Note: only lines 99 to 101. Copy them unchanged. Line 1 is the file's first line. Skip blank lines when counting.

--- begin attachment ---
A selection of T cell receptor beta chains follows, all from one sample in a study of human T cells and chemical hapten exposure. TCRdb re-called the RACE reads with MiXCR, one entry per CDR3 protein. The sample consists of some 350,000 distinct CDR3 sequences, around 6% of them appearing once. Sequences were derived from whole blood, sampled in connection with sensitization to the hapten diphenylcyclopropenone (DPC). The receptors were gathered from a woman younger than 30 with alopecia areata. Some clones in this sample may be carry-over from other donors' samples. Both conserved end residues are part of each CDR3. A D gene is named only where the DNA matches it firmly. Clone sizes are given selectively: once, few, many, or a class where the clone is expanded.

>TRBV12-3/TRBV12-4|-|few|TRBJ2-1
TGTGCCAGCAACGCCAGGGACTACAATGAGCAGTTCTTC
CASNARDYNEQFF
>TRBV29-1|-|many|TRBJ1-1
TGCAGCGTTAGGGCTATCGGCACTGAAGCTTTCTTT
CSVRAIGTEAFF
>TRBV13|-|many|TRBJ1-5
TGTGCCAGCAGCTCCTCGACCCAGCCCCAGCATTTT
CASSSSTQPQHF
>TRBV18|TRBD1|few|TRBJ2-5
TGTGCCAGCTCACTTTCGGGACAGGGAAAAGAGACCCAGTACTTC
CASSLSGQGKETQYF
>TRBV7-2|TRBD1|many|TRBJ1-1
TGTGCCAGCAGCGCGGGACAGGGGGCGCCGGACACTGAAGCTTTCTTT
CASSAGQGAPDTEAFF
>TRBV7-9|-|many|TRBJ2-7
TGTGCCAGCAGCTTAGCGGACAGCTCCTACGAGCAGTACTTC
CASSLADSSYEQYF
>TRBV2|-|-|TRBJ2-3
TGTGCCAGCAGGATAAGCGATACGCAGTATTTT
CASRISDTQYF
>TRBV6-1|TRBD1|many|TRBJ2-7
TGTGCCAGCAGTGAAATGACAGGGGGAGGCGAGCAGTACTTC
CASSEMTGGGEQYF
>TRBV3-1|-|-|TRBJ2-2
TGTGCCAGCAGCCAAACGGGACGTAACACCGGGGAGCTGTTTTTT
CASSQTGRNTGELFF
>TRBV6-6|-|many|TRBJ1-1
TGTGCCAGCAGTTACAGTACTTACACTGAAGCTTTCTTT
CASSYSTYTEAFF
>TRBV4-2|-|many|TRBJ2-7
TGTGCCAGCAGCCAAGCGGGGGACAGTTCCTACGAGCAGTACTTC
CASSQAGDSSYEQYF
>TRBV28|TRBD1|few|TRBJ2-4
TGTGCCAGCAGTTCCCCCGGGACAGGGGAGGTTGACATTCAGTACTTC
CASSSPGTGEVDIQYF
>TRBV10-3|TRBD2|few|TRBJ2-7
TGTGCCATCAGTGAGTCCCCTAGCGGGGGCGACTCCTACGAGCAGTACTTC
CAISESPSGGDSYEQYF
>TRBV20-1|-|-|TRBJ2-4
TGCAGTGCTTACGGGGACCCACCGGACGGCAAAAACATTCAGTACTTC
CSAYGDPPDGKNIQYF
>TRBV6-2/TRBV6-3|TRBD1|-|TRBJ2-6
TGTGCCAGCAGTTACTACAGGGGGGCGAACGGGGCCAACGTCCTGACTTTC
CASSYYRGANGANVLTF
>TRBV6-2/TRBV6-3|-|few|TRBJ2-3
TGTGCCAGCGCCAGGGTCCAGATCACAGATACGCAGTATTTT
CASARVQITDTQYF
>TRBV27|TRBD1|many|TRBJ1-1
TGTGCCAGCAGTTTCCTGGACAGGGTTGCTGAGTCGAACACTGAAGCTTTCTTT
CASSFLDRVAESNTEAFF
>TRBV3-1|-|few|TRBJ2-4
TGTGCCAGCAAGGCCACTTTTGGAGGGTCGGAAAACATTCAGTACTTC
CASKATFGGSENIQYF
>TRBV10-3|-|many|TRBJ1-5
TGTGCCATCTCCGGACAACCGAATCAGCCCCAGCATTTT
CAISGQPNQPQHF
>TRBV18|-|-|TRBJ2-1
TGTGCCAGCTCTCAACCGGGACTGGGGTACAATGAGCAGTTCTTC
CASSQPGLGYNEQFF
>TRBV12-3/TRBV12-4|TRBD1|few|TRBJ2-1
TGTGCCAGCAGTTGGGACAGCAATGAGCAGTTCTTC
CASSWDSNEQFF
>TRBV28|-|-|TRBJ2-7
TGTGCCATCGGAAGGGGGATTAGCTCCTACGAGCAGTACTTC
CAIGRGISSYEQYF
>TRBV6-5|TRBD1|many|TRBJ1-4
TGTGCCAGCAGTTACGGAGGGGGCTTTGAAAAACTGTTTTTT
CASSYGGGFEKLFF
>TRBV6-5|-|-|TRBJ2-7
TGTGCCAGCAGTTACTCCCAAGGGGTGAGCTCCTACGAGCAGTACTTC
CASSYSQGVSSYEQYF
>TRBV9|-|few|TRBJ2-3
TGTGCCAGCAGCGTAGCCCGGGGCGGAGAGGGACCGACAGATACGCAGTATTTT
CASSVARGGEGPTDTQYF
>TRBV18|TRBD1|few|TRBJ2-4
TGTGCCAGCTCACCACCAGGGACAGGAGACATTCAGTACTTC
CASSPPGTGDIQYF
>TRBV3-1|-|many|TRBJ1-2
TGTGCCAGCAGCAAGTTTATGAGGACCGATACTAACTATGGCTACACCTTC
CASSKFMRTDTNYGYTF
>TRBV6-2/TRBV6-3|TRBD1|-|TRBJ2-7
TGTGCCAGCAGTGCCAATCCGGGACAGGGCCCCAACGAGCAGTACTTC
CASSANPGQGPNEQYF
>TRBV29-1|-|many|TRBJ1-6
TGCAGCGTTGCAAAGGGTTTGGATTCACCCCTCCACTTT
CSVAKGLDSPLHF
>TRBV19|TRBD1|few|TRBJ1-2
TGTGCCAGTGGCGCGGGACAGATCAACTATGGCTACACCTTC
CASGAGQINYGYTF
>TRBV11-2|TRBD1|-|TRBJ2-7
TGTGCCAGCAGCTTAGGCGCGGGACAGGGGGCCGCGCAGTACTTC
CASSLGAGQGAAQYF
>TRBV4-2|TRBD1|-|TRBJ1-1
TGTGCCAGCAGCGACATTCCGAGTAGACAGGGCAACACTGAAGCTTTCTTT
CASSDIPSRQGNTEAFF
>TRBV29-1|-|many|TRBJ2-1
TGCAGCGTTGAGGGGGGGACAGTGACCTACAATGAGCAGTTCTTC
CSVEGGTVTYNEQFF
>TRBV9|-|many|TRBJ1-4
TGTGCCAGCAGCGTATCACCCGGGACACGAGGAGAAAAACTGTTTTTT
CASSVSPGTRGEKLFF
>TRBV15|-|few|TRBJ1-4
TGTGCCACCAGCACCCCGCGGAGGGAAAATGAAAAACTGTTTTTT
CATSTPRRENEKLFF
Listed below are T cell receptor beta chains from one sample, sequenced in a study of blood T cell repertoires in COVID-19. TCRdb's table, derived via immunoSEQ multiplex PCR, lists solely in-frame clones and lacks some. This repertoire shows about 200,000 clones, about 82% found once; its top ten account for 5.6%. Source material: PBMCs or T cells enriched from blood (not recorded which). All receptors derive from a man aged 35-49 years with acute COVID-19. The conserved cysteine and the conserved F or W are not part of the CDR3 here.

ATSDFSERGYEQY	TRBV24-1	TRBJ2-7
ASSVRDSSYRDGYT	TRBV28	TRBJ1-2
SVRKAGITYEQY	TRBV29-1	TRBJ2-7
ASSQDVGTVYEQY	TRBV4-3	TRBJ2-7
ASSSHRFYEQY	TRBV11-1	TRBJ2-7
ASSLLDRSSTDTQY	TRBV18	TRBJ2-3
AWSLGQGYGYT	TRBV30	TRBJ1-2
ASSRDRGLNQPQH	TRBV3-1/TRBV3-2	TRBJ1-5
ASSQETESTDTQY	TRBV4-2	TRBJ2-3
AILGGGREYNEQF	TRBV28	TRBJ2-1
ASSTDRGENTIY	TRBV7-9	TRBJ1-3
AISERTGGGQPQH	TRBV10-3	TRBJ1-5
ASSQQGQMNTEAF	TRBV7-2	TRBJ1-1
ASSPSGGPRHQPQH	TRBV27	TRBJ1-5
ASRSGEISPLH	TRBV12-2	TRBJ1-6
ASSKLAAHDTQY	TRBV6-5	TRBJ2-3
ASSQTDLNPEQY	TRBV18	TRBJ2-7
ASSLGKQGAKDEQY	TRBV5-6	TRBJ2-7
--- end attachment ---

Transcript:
TGCAGCGTTGAGGGGGGGACAGTGACCTACAATGAGCAGTTCTTC
CSVEGGTVTYNEQFF
>TRBV9|-|many|TRBJ1-4